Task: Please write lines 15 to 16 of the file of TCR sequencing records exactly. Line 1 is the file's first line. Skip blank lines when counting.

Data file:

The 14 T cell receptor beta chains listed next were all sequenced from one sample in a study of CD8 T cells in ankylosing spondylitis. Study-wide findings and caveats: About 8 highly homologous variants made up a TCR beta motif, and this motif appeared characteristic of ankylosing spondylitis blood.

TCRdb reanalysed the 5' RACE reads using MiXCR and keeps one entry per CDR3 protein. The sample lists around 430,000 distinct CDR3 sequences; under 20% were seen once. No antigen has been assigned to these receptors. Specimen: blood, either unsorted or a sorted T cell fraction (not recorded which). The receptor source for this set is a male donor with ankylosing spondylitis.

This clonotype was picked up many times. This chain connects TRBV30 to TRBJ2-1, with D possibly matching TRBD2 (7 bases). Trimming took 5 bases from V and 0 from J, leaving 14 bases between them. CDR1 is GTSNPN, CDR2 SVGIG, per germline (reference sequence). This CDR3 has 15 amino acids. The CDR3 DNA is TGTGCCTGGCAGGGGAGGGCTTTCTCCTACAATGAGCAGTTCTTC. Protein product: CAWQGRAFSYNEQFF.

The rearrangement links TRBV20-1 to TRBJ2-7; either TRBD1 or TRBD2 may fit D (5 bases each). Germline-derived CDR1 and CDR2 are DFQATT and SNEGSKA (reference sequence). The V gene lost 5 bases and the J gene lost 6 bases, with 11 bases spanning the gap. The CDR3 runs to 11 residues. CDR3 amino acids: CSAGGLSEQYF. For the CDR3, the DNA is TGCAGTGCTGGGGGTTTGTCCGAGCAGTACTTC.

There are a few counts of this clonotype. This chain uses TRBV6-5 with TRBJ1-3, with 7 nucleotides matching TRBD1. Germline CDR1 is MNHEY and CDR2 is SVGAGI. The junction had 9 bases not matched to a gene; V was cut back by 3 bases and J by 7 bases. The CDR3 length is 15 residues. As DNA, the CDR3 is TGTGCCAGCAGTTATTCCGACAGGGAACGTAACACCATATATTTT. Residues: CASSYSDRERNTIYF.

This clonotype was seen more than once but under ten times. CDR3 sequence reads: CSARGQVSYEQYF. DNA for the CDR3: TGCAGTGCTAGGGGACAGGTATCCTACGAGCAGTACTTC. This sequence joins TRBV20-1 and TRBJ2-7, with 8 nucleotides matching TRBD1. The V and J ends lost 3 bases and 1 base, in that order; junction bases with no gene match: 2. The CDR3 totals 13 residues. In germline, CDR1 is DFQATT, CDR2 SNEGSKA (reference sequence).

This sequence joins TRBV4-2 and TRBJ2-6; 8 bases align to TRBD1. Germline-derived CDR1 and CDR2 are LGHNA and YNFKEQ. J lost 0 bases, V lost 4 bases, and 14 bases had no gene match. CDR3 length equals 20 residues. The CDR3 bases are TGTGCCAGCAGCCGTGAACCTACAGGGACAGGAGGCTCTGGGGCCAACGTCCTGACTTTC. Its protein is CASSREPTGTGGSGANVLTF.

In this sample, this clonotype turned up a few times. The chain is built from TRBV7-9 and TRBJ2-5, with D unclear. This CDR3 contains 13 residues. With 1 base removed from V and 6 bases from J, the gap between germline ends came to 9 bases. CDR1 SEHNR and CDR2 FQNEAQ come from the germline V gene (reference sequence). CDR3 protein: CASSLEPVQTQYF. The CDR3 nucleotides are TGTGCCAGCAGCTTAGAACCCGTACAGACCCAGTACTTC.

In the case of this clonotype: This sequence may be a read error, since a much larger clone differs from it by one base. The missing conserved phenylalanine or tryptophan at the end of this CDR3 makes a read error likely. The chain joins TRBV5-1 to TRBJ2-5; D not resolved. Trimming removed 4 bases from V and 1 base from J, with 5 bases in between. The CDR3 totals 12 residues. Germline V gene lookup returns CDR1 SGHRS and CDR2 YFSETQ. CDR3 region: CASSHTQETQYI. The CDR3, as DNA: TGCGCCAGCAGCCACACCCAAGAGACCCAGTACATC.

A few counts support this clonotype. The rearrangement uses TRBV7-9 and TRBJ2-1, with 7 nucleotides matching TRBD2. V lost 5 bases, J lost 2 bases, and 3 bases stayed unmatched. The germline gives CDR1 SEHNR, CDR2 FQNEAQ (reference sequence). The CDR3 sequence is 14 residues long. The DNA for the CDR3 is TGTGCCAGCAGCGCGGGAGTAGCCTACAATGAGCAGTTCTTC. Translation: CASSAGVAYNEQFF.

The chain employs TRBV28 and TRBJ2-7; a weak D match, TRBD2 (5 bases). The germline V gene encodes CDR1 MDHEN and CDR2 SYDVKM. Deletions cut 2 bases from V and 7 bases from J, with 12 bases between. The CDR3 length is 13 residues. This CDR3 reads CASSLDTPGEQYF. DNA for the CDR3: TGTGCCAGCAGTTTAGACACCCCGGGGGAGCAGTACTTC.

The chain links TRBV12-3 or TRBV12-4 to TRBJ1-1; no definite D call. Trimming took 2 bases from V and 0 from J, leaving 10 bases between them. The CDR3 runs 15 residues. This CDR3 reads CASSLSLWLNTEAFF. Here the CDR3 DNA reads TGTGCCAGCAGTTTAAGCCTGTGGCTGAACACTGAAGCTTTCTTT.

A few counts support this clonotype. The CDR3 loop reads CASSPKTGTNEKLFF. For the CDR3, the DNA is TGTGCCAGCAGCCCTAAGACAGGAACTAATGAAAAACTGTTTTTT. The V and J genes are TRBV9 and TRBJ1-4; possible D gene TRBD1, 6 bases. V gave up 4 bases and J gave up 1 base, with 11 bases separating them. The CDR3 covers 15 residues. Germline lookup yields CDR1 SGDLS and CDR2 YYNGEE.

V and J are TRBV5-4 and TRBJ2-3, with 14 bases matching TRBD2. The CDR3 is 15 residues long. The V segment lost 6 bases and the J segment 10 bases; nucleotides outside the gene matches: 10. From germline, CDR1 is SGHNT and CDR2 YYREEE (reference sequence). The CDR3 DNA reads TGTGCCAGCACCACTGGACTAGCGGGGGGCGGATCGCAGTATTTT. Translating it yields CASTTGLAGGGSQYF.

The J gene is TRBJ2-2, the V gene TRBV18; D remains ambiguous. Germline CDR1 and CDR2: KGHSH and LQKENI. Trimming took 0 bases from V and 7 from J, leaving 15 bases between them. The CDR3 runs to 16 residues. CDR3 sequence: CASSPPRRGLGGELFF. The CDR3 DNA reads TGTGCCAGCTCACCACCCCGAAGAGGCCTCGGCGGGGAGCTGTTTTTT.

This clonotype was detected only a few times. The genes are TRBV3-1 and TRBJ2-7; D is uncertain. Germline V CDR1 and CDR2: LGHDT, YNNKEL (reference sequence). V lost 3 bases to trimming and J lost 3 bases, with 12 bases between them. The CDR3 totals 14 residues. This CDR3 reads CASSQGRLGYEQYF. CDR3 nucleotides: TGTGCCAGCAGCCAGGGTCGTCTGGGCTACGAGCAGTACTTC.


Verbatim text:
The J gene is TRBJ2-2, the V gene TRBV18; D remains ambiguous. Germline CDR1 and CDR2: KGHSH and LQKENI. Trimming took 0 bases from V and 7 from J, leaving 15 bases between them. The CDR3 runs to 16 residues. CDR3 sequence: CASSPPRRGLGGELFF. The CDR3 DNA reads TGTGCCAGCTCACCACCCCGAAGAGGCCTCGGCGGGGAGCTGTTTTTT.

This clonotype was detected only a few times. The genes are TRBV3-1 and TRBJ2-7; D is uncertain. Germline V CDR1 and CDR2: LGHDT, YNNKEL (reference sequence). V lost 3 bases to trimming and J lost 3 bases, with 12 bases between them. The CDR3 totals 14 residues. This CDR3 reads CASSQGRLGYEQYF. CDR3 nucleotides: TGTGCCAGCAGCCAGGGTCGTCTGGGCTACGAGCAGTACTTC.